After being made, they’re filled with a powder ready to be put into the oven to create a thermal layer on the interior of the pipe.

They’re stacked into graphite holders and sent deep into a very long oven for around 17 hours, toasty!

One end of the pipe is then fed into an automated arc welder, sealing up one end of the pipe.

And again, there’s a lot of them being pumped through these machines!

What amazed me is the level of quality assurance, at each stage and between, with the machines binning faulty units (surprisingly no more than a handful for every many thousands). Then they’re all pressure tested to high precision in these machines.

Again, any failures would be binned, but after watching for a while, it seemed like they rarely have any issues, but they do not skimp on QA at all here.

Once they quality is checked, they’re fed into bending machines, putting each heat pipes to the required shape for which ever production run they’re doing; multiple machines do this for multiple lines at the same time.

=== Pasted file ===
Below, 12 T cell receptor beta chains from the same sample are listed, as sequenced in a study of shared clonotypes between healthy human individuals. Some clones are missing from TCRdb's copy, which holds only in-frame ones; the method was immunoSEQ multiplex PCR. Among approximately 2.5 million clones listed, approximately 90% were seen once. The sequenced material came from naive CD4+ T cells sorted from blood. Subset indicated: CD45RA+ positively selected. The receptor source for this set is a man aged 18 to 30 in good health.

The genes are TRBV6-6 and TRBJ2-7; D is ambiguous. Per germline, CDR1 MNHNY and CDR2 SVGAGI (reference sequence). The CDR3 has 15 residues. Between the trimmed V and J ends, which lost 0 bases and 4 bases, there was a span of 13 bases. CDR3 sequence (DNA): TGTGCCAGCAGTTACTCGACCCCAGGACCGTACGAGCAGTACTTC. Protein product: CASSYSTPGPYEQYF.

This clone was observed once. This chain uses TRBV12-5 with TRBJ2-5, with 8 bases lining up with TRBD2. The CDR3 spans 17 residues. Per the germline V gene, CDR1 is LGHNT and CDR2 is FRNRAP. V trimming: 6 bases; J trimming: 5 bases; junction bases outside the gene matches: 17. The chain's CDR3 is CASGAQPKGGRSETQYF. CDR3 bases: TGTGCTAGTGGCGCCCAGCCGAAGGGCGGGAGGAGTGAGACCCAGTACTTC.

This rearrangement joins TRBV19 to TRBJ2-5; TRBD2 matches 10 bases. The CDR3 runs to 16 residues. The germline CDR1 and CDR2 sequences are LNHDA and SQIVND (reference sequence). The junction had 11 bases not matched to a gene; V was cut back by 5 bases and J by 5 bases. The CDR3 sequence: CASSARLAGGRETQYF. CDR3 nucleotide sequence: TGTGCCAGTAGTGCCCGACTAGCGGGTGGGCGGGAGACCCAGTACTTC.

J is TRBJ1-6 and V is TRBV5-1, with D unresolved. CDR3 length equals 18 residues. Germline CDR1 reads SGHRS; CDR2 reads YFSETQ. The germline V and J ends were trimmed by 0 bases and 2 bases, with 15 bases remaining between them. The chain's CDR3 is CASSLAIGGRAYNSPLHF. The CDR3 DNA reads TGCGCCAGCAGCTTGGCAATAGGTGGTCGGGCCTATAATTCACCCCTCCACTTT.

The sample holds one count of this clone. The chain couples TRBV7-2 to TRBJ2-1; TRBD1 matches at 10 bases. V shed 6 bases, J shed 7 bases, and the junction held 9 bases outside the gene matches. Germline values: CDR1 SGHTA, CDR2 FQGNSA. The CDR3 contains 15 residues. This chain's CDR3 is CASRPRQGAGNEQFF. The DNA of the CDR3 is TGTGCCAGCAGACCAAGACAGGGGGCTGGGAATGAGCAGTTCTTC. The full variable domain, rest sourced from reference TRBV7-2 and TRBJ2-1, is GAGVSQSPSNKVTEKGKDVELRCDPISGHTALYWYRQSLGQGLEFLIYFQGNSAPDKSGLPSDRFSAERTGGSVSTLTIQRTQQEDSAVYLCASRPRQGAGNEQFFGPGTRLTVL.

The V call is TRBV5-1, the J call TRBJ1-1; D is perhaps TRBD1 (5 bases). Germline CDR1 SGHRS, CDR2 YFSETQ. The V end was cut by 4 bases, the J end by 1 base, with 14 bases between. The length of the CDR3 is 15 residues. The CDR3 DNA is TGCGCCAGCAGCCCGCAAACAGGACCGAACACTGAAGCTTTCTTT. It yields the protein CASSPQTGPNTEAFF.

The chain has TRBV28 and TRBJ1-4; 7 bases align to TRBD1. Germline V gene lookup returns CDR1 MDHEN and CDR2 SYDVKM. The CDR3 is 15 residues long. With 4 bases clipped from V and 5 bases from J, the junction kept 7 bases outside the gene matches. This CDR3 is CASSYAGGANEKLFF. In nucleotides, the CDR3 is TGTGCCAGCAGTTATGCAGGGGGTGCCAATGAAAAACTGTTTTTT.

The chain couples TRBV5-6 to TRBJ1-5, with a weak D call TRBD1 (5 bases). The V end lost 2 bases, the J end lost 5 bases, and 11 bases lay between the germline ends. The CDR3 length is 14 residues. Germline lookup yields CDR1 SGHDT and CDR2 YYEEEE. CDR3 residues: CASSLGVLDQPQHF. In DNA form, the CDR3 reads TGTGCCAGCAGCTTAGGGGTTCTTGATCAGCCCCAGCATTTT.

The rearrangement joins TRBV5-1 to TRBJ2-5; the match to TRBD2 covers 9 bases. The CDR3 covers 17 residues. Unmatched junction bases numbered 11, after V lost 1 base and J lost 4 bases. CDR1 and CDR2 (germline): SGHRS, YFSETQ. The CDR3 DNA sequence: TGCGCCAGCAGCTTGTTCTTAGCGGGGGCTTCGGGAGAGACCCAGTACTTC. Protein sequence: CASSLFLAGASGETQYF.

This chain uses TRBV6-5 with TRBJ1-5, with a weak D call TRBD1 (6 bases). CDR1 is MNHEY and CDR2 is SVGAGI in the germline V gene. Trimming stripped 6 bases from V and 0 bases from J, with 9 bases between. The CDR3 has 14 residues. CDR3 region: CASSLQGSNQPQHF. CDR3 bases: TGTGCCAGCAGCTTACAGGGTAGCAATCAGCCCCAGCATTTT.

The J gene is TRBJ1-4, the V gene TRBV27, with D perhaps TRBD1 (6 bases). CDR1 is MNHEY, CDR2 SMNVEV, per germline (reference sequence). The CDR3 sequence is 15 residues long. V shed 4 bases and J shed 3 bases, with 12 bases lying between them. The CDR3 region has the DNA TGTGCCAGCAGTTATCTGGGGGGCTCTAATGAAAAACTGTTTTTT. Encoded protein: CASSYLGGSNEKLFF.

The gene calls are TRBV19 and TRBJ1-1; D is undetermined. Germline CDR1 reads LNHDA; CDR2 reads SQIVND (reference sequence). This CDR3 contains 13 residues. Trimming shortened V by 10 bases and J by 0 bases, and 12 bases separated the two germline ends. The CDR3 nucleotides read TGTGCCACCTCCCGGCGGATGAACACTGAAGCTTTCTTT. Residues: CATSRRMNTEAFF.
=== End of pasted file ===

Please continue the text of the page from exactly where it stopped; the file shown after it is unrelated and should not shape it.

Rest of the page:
The first indication of the product, seems to be an air cooler so far.

Some further tooling is done by hand, as well as soldering, drilling, and more QA where required.

Andy stayed in this zone for 10 minutes and aged another 20 years… silly Andy.

Further assembly machines, for installing heat pipes and construction of radiator units.

You can see the raw unpolished radiator units here, ready to be pre-filled.

Hence the little bits of over spray on the filling blocks here.

And more brutal testing and baking as they work their way down the production line.

The next step is prepping for paint, which starts with these incredible automated sanding machines, which aggressively sand then polish all the flat surfaces of the radiators.